SAMMAMISH, Wash. -- A half-mile trail inside Soaring Eagle Park in Sammamish is closed until further notice due to... aggressive owls?
There have been six attacks in the park in the last month by Barred Owls, but wildlife officials say the owls' behavior is not out of the ordinary.
Chris Anderson with the state Department of Fish and Wildlife says it's hormonal and usually it's the young adults that can't keep those hormones under control.
"They feel territorial and they don't recognize what's a threat and what's not a threat yet,"
"They're making their presence known - they're basically saying hey this is my space, get out of it."
No one has been seriously hurt in the attacks, though the owl drew blood with its sharp talons in at least one incident. “We’re not sure if maybe it has young that it is trying to protect or if it is injured and just trying to be aggressive to people it sees as being a threat,”
Signs of have been set up at the park’s entrances warning users of the aggressive owls. The closed sections include portions of the so-called “Katie Lane” and “North Trail” sections.
Joe Buchanan, natural resource specialist with the Washington State Department of Fish and Wildlife, said owls dive-bombing humans is not a common behavior, though he usually gets a report or two of it happening about this time of year every year.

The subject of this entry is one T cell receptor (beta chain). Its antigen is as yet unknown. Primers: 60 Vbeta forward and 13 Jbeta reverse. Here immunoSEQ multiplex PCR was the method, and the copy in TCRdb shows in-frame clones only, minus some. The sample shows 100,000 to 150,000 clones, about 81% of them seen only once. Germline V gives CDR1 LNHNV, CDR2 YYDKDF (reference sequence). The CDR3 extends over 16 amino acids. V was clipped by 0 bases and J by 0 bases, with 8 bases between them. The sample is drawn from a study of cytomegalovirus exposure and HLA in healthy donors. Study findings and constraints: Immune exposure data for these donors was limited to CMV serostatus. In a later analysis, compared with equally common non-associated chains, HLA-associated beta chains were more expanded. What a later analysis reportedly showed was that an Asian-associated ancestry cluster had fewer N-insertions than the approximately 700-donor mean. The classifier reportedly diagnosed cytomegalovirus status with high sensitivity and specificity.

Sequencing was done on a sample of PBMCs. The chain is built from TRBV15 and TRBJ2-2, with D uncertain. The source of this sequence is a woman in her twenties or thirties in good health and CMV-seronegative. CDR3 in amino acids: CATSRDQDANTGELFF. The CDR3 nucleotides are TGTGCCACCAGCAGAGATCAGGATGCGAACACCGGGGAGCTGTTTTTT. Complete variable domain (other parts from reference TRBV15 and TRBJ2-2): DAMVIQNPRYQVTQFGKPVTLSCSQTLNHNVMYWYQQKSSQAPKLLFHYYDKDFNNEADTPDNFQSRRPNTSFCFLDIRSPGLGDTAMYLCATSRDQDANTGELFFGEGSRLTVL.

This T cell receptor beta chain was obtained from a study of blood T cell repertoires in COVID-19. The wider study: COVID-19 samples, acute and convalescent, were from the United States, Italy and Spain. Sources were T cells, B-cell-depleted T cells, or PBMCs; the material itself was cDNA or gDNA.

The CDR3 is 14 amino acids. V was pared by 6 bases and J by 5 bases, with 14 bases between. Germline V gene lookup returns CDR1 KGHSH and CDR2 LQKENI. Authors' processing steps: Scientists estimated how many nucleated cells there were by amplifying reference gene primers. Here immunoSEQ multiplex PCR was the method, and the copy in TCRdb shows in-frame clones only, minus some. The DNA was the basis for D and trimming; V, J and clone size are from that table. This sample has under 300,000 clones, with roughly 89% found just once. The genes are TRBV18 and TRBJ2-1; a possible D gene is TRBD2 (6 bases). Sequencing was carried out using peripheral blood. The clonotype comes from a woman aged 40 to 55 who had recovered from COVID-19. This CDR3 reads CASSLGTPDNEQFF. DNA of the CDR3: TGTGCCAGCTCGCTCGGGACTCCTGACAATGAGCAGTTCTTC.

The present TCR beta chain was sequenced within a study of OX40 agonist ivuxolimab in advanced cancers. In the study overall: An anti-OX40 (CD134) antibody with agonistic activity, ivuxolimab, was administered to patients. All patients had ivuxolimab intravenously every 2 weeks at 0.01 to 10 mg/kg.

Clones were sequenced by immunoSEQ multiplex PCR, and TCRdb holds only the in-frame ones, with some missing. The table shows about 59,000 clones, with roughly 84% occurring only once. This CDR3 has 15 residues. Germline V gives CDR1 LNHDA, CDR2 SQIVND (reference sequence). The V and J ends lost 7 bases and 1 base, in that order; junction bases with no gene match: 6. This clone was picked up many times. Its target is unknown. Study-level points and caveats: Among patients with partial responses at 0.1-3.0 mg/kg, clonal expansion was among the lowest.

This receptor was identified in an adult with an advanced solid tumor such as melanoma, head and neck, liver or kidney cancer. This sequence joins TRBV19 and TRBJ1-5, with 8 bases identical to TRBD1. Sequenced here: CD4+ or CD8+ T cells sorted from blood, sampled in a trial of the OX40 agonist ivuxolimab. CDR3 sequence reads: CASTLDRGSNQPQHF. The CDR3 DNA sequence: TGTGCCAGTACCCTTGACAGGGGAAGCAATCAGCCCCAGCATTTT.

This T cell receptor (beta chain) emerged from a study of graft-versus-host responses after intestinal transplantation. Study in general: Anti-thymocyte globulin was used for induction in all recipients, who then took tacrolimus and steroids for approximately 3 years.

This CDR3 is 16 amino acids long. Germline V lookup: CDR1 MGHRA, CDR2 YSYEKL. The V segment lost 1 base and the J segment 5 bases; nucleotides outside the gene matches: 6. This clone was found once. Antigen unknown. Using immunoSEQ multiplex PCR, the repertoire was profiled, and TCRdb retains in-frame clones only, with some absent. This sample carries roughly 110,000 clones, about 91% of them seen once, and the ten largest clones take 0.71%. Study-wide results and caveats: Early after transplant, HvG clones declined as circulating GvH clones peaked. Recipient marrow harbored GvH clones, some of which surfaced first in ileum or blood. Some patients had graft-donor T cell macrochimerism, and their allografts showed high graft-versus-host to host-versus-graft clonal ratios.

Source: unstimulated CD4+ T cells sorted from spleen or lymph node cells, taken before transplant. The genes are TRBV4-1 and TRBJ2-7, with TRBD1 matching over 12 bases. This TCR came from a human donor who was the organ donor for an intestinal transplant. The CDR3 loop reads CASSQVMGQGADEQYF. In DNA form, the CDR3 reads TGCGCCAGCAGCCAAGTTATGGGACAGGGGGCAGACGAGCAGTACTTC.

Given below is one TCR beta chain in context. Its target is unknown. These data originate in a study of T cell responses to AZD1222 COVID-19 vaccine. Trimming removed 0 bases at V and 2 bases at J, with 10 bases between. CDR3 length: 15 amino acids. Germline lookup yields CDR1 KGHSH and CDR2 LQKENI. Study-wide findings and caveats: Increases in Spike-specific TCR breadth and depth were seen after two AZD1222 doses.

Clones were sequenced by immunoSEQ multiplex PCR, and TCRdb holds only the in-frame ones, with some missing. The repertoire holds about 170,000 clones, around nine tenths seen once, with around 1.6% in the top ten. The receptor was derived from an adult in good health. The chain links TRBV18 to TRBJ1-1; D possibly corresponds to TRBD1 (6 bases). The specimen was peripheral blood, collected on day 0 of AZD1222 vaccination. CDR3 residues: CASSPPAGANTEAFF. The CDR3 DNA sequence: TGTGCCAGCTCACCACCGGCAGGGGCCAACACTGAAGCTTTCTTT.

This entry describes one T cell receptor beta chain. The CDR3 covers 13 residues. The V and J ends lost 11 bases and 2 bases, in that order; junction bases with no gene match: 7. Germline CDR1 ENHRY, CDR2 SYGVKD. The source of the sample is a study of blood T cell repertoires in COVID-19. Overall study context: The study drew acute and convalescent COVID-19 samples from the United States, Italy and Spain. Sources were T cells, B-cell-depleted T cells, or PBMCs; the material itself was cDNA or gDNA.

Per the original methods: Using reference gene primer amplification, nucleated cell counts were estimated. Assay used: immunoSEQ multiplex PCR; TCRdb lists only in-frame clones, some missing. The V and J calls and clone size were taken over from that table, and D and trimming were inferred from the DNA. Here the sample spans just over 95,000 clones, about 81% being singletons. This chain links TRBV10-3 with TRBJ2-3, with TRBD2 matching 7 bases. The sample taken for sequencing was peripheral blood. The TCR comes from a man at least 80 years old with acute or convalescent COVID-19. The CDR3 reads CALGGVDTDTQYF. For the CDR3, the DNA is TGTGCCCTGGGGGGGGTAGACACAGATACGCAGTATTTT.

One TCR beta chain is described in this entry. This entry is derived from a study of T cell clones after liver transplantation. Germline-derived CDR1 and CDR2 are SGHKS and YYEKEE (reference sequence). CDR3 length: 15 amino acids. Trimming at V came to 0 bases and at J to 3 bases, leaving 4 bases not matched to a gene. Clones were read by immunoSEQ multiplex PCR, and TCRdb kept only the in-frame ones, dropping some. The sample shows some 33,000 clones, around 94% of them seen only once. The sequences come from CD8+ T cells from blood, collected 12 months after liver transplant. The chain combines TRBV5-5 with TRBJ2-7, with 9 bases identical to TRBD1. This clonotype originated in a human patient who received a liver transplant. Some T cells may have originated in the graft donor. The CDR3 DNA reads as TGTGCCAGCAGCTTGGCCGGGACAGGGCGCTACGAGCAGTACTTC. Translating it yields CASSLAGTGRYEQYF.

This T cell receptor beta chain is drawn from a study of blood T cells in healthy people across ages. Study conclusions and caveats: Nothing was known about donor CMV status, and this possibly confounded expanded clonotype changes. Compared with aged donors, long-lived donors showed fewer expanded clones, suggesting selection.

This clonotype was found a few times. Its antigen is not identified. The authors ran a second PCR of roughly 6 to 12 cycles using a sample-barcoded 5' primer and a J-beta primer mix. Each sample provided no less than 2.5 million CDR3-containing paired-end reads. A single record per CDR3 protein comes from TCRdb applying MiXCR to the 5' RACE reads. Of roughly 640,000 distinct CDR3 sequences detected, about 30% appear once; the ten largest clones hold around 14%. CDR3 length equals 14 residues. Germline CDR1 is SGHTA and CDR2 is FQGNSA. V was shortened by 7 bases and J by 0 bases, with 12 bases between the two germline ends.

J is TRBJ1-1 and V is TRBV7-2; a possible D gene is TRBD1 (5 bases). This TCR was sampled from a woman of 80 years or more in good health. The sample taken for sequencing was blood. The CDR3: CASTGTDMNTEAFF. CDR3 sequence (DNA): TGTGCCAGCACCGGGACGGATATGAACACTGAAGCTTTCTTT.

The owl is likely a barred owl species, which when full-grown can have a wingspan of 40 to 50 inches and way one and a half pounds.
Though he said there’s not been any formal studies into the behavior, the fact that most reports happen during the fall lead Buchanan to theorize that its a juvenile who recently left its mother’s nest and is getting territorial over its own brand new nesting spot.
In most owl attack reports, its common for the owl to go after moving targets it might be mistaking for prey.
“Often it will happen when someone is jogging and the owl sees a pony tail bouncing or something on the top of a hat or an iPod cord and it catches it’s attention,
The county is hoping the closure will be short term and the owl’s aggressive behavior will die down as the weather cools.
While they wait that process, Anderson says there is a benefit to having the owls around -- they keep the rat population down.